Princess Mononoke and the Rage of Hayao Miyazaki

Hayao Miyazaki’s historical fantasy epic is his darkest film, but it gets to the heart of his complicated worldview.
Princess Mononoke - Hayao Miyazaki

One of my favorite Hayao Miyazaki movies is 1997’s Princess Mononoke, a historical fantasy epic set during feudal Japan. Though made with the same level of imagination and artistry as you’d expect from Miyazaki, it’s arguably his darkest film; it’s certainly his most graphic, with several bloody combat scenes involving severed limbs and decapitation.

(The first time I saw Princess Mononoke, I was sitting in front of a family with some small children who were likely expecting something Disney-esque. I could practically feel their discomfort during the battle scenes.)

Compared to, say, My Neighbor Totoro or Kiki’s Delivery Service, Princess Mononoke might seem like an outlier in Miyazaki’s career. But Bright Wall/Dark Room’s Eric McAdams has written an excellent essay about Princess Mononoke that suggests it might be the film that best represents Miyazaki’s worldview.

“Can you feel my pent-up rage?” Miyazaki asks while painting storyboards in the 2013 documentary In the Kingdom of Dreams and Madness directed by Mami Sunada. He has just talked about how it’s impossible to express the meaning of a film in words, and he’ll go on to say that making movies is a futile, dying endeavor. He feels the same way about the world at large, frequently making despairing comments about society to nobody in particular. It’s hard to hold it against him; knowing that Miyazaki is an environmentalist, can you blame him if he despairs about the future? Knowing that he grew up in Japan in the aftermath of World War II, can you blame him if he has a dark view on the morality of man?

Maybe it’s a shock to see him grouse about anything and everything, to feel this deep, dark well of pessimism and anger expressed so constantly. Maybe it’s a shock to read collections of his work and find conversations like the one he had with Yoshie Hotta and Ryōtarō Shiba in 1992, where he states that he was awed and exhilarated when the other two declared, “people are irredeemable.” Maybe it’s a shock to find out that he admired a kind of nihilism based on realism. This surprise may come from the fact that many of his movies don’t even hint at Miyazaki’s unrelenting anger, let alone illuminate the source of it.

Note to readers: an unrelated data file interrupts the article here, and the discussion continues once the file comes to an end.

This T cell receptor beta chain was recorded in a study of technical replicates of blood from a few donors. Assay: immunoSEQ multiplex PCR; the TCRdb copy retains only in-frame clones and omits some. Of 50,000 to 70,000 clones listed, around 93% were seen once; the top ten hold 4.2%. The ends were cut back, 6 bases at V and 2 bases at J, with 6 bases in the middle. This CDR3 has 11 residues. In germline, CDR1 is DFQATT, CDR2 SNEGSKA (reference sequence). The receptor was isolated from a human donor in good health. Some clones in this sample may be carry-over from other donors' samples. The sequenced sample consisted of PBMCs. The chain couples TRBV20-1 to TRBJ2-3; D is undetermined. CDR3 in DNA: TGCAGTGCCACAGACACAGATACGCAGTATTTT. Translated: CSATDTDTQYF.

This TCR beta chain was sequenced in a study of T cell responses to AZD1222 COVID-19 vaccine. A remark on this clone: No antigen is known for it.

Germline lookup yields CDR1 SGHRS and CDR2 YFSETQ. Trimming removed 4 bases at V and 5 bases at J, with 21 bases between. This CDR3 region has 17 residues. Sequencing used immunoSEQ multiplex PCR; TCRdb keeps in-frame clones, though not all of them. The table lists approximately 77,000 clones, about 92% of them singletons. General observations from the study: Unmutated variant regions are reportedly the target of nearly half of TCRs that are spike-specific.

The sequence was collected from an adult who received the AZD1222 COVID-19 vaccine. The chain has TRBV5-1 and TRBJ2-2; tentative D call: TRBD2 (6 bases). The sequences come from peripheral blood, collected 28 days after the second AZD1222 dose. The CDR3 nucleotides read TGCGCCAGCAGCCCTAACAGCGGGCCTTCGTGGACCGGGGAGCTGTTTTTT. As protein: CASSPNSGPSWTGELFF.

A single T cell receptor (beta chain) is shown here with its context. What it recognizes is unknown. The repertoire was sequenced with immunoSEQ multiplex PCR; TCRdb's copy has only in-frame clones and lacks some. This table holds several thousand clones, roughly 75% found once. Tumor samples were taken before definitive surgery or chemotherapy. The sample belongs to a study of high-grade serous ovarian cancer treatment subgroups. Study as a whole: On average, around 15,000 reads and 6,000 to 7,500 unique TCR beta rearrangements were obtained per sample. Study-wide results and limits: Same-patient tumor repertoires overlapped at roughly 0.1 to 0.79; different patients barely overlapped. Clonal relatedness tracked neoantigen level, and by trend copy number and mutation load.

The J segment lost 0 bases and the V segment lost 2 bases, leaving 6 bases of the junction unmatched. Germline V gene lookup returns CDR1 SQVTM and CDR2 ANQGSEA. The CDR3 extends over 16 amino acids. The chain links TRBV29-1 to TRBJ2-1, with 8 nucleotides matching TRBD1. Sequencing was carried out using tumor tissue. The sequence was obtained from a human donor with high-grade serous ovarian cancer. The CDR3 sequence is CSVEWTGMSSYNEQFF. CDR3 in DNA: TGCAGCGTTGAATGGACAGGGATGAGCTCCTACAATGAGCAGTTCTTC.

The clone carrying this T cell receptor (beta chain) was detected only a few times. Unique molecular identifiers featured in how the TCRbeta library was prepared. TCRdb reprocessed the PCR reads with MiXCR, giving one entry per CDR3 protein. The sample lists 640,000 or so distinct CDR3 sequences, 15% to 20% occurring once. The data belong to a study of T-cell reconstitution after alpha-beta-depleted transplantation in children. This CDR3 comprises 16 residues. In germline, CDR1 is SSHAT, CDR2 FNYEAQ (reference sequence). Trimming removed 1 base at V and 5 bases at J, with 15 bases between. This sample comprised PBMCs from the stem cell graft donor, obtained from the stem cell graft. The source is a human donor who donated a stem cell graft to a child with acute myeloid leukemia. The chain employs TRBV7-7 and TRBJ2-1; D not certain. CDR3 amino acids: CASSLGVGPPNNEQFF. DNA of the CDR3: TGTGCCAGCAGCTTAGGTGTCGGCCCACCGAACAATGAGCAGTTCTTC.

But there is one that comes closer than all the others.

But just as Princess Mononoke is complicated with its portrayal of both beauty and terror, as well as its depiction of morally complex characters, so too is it creator.

Miyazaki — an idealist, pacifist, and environmentalist — recognizes that humanity doesn’t deserve to be forgiven. Its sins, against itself and against the planet, are too old, too fresh, too many, and too great. And he isn’t so arrogant that he can’t see similar failings writ in miniature in his own personality. But he also recognizes a duty to the young people of the world, and an enduring responsibility to protect and nurture whatever small good he can, even though he keeps trying to retire.

Which brings me to one of my favorite Miyazaki quotes, from a 2005 interview with Xan Brooks:

His is a very serene and contented brand of fatalism. He talks about New Orleans, and Hurricane Katrina and insists that the same thing will happen in Tokyo. There are a lot of water-gates in the city, and the river runs past his home. He smiles and taps ash from his cigarette. There are too many people in the world, he says, and too many wrong turns along the way. At the age of 64, he gives the impression that the planet is doomed but he’ll soon be leaving it, and not a minute too soon.

“Personally I am very pessimistic,” Miyazaki says. “But when, for instance, one of my staff has a baby you can’t help but bless them for a good future. Because I can’t tell that child, Oh, you shouldn’t have come into this life.’ And yet I know the world is heading in a bad direction. So with those conflicting thoughts in mind, I think about what kind of films I should be making.”

This world will be a much poorer place when Hayao Miyazaki leaves it.

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